Maui company evicts
about 24 farmers

Mayor Alan Arakawa works with
farmers to find an alternative site

WAILUKU » Approximately two dozen farmers in Maalaea have been given eviction notices by Wailuku Agribusiness Co. effective Aug. 31.

The evictions will affect the supply of vegetables -- including tomatoes, cucumbers, squash and string beans -- on the Valley Isle, especially at the Ohana Farmers and Crafters Market on Wednesdays at the Kahului Shopping Center, said Ohana President Pepito Valdez.

Valdez, also a farmer in Maalaea, said the eviction will cut his income in half, and he knows of three other full-time farmers who face a substantial loss of income.

The farmers met with Maui Mayor Alan Arakawa on Thursday to discuss problems in finding an alternative site and to explore whether there was a possibility of delaying the eviction.

"They're not going to have a place to do their farming anymore unless the mayor of Maui can relocate us," Valdez said.

Dennis Rieta Sr., a part-time farmer, said he had just moved to Maalaea three months ago, after being evicted by Wailuku Agribusiness from a farm site in Waikapu.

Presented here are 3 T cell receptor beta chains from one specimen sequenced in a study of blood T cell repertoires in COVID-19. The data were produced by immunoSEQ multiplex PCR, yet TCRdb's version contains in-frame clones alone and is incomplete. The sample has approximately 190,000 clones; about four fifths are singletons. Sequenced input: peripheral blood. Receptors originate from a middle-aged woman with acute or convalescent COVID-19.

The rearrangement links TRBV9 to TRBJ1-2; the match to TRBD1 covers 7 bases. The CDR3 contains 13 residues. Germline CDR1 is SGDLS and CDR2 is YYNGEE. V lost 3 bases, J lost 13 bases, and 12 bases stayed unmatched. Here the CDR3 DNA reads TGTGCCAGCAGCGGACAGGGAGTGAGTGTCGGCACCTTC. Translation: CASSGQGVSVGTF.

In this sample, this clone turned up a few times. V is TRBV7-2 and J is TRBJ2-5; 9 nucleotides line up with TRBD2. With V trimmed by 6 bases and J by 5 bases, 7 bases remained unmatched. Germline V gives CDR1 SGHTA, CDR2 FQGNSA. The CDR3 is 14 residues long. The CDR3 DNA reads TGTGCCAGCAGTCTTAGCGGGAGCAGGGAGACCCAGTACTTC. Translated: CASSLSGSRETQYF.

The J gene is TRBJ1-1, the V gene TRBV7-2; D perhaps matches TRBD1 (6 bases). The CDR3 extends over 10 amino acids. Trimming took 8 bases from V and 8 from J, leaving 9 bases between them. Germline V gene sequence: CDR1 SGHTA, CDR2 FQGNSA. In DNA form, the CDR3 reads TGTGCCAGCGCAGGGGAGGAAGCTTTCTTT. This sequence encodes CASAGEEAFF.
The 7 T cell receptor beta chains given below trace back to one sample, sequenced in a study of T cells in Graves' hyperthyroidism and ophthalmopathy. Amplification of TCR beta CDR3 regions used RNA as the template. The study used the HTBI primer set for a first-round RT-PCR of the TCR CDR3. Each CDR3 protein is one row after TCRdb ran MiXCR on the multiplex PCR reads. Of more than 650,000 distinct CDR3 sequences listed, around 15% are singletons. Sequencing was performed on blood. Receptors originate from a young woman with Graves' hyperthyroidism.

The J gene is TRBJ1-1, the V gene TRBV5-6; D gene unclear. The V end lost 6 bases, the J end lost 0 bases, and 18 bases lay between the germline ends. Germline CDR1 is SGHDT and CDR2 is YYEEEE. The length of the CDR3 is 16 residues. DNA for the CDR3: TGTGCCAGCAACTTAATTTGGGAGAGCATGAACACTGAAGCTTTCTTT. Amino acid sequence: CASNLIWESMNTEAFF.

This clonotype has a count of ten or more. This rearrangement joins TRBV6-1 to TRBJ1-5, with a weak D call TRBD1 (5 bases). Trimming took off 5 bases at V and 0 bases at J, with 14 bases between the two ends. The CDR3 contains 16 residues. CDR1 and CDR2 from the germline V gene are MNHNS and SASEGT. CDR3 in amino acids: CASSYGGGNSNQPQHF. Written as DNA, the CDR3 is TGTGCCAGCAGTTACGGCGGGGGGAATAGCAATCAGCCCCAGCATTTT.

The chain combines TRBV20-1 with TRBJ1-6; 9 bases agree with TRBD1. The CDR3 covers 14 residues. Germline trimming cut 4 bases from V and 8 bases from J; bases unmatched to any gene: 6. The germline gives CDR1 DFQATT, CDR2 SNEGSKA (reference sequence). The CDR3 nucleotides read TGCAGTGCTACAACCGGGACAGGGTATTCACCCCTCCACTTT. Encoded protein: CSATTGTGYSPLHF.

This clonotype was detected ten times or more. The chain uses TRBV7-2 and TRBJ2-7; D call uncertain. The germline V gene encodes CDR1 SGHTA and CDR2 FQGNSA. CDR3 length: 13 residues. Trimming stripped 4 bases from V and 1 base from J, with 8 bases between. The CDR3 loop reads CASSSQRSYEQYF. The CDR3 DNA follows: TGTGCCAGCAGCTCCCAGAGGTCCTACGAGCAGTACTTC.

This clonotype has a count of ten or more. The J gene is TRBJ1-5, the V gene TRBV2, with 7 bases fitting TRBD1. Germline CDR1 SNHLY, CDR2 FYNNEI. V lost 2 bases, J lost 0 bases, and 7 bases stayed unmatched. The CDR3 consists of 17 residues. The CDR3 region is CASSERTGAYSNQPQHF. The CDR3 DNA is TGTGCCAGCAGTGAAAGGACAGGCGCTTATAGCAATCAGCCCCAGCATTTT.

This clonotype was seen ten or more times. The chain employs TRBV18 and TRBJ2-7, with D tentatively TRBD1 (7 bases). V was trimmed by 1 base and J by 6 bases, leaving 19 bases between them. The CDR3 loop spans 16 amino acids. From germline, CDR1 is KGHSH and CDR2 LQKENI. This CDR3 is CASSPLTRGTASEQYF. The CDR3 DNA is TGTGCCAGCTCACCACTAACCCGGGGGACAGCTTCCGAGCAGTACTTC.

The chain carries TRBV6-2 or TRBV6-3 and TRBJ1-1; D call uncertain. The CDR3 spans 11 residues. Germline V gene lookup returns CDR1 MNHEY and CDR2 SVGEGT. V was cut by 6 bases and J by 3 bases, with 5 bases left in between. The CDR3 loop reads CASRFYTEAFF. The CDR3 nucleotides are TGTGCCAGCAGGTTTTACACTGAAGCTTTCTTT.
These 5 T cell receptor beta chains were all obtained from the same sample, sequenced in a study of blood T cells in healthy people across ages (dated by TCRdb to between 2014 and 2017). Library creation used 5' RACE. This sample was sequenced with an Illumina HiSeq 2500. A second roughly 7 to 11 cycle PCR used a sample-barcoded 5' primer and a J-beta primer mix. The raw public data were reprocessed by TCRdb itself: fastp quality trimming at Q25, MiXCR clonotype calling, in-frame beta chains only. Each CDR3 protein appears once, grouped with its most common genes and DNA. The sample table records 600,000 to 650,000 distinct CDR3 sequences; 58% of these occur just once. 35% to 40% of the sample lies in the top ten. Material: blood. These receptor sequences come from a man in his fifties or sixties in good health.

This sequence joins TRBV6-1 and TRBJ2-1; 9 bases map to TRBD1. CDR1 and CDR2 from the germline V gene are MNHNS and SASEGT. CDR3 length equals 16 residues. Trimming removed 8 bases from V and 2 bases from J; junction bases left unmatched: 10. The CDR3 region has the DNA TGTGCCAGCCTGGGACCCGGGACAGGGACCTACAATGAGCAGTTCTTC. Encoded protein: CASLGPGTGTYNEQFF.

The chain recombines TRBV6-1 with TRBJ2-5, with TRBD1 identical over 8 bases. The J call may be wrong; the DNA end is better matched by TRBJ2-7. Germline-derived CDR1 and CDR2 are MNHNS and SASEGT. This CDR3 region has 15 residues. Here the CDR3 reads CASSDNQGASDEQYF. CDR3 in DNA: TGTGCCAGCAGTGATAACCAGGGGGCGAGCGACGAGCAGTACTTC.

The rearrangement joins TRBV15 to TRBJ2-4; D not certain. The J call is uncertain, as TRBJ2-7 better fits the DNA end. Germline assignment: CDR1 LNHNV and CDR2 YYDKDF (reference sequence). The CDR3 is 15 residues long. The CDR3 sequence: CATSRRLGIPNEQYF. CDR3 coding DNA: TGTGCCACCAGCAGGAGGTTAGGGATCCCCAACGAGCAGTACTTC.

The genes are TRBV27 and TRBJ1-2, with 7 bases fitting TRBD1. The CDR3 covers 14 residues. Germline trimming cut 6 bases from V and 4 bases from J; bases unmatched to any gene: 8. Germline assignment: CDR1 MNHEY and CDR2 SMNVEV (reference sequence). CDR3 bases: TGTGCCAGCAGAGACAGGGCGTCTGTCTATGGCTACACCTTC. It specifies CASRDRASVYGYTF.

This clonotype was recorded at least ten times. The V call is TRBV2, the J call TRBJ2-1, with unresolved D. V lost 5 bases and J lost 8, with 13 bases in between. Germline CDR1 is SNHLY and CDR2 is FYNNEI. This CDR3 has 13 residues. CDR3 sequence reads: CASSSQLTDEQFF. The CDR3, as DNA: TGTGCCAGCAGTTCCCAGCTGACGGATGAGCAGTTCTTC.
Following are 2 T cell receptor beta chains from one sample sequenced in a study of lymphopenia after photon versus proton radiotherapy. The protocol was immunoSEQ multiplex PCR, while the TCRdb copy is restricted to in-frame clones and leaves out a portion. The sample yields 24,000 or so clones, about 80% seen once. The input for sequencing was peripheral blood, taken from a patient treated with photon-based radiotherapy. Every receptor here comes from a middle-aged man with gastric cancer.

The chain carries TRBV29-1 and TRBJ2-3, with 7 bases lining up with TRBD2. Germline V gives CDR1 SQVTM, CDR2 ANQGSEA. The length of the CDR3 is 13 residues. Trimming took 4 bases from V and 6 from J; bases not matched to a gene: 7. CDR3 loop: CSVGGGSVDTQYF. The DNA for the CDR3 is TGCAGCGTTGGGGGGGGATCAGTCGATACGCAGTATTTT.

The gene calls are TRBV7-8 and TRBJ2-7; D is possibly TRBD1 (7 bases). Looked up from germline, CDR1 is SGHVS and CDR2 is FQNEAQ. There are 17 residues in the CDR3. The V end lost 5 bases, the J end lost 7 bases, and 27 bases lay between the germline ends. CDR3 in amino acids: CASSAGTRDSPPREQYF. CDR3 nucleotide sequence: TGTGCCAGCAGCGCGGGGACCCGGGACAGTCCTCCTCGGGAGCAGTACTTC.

Rieta, who also works as a self-employed mechanic, said he started farming about five years ago and enjoys the family lifestyle that involves his children and relatives.

"It keeps us together as a whole, tightly knit," he said.

Wailuku Agribusiness President Avery Chumbley said there was no chance of delaying the eviction and that the farmers had known about the Aug. 31 deadline since January.

Chumbley said the buyer of the 260 acres was scheduled to close the sale on Aug. 12 and wanted all the tenants off the property. The land is classified as agricultural by the state but is designated for single-family residential use in a county community plan, he said.

Chumbley said the tenants, who were not allowed to live or build structures on the property, were well aware that the land could be sold at any time and were on month-to-month leases. The leases were about $360 an acre a year, according to one farmer.

Chumbley said Wailuku Agribusiness has no place to put the tenants but has talked with Mayor Arakawa about a 621-acre parcel that could be turned into an agricultural park.

The parcel is located makai of Honoapiilani Highway and between Waikapu and Maalaea.

"If that administration wants to support agriculture as it claims, that would be a good location for an ag park," Chumbley said.

Arakawa said yesterday he is trying as much as possible to find an alternative site for the farmers.

He said he did propose setting aside $14 million in his 2003-04 budget to look at buying land from Wailuku Agribusiness for various uses, including an agricultural park, but the County Council took the request out of the budget.

Arakawa said he does feel there is a need for a new agricultural park and has asked Alexander & Baldwin Inc. to see if it has any parcels that might be appropriate.


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